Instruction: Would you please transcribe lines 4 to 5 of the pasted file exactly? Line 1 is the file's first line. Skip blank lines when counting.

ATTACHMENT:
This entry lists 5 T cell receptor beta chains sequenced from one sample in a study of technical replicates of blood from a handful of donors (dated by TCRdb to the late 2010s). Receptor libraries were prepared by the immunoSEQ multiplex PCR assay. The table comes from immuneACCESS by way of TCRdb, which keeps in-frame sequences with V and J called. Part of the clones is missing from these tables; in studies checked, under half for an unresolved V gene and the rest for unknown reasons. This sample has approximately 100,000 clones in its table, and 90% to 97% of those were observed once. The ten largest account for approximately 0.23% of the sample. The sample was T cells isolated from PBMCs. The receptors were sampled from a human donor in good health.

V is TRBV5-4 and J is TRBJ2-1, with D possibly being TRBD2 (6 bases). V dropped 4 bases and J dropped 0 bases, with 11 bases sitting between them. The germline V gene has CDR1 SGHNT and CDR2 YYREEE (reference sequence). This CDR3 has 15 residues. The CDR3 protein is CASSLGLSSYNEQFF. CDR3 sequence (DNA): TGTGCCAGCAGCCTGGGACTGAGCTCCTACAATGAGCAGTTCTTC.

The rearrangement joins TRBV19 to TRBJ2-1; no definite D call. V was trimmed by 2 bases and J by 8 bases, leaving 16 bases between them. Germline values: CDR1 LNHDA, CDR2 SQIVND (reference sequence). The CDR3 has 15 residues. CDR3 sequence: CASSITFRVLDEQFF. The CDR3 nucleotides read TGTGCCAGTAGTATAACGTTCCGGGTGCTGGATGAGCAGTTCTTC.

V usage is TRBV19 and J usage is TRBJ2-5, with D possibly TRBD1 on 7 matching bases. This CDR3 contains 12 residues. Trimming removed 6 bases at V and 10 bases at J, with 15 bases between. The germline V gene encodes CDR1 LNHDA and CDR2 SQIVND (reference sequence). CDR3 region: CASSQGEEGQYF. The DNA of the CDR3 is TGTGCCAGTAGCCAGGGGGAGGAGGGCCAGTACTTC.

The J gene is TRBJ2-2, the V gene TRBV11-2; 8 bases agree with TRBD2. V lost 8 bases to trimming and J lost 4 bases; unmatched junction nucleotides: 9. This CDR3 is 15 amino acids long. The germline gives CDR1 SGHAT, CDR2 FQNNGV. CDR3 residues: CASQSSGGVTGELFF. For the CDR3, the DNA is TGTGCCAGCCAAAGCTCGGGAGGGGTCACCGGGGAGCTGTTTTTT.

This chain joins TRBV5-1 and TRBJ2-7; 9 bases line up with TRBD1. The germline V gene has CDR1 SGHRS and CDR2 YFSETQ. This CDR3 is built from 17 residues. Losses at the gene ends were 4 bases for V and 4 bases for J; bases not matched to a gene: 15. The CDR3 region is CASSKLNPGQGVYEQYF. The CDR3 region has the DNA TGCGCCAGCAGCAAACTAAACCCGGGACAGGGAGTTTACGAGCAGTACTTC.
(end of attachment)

V usage is TRBV19 and J usage is TRBJ2-5, with D possibly TRBD1 on 7 matching bases. This CDR3 contains 12 residues. Trimming removed 6 bases at V and 10 bases at J, with 15 bases between. The germline V gene encodes CDR1 LNHDA and CDR2 SQIVND (reference sequence). CDR3 region: CASSQGEEGQYF. The DNA of the CDR3 is TGTGCCAGTAGCCAGGGGGAGGAGGGCCAGTACTTC.

The J gene is TRBJ2-2, the V gene TRBV11-2; 8 bases agree with TRBD2. V lost 8 bases to trimming and J lost 4 bases; unmatched junction nucleotides: 9. This CDR3 is 15 amino acids long. The germline gives CDR1 SGHAT, CDR2 FQNNGV. CDR3 residues: CASQSSGGVTGELFF. For the CDR3, the DNA is TGTGCCAGCCAAAGCTCGGGAGGGGTCACCGGGGAGCTGTTTTTT.